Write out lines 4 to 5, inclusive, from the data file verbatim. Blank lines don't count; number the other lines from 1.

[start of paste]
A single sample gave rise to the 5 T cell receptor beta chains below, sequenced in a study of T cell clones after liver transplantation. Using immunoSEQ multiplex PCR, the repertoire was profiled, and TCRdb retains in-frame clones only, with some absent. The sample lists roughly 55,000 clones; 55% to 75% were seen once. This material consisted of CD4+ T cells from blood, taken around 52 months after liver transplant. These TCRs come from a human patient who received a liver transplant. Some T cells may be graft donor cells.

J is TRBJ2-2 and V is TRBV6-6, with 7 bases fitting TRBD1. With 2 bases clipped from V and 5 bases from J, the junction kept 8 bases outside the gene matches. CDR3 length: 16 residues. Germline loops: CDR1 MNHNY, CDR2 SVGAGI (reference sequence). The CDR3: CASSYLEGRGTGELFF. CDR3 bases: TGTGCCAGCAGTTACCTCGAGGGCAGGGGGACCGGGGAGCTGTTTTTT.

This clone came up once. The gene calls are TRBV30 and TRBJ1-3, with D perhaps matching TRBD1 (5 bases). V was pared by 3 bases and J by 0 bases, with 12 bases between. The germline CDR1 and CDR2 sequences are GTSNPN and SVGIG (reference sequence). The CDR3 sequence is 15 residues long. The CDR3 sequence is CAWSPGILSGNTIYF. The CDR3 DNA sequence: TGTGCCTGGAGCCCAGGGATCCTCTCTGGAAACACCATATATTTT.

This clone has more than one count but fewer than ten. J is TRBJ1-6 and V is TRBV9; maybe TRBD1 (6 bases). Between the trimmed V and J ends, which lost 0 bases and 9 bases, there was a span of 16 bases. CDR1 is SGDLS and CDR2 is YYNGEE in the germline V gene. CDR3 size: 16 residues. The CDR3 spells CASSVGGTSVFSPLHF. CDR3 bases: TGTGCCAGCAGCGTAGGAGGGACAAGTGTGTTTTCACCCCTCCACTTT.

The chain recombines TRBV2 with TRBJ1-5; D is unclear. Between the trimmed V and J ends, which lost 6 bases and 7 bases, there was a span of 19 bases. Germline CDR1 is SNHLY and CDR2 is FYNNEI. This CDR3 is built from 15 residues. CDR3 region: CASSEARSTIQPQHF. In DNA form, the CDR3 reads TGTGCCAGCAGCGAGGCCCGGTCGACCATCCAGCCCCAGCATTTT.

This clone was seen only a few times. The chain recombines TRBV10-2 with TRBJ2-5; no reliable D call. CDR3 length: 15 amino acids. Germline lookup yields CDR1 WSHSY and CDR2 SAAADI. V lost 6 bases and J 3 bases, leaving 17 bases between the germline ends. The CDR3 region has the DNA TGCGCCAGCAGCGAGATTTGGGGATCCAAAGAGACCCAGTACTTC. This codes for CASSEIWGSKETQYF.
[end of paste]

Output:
This clone has more than one count but fewer than ten. J is TRBJ1-6 and V is TRBV9; maybe TRBD1 (6 bases). Between the trimmed V and J ends, which lost 0 bases and 9 bases, there was a span of 16 bases. CDR1 is SGDLS and CDR2 is YYNGEE in the germline V gene. CDR3 size: 16 residues. The CDR3 spells CASSVGGTSVFSPLHF. CDR3 bases: TGTGCCAGCAGCGTAGGAGGGACAAGTGTGTTTTCACCCCTCCACTTT.

The chain recombines TRBV2 with TRBJ1-5; D is unclear. Between the trimmed V and J ends, which lost 6 bases and 7 bases, there was a span of 19 bases. Germline CDR1 is SNHLY and CDR2 is FYNNEI. This CDR3 is built from 15 residues. CDR3 region: CASSEARSTIQPQHF. In DNA form, the CDR3 reads TGTGCCAGCAGCGAGGCCCGGTCGACCATCCAGCCCCAGCATTTT.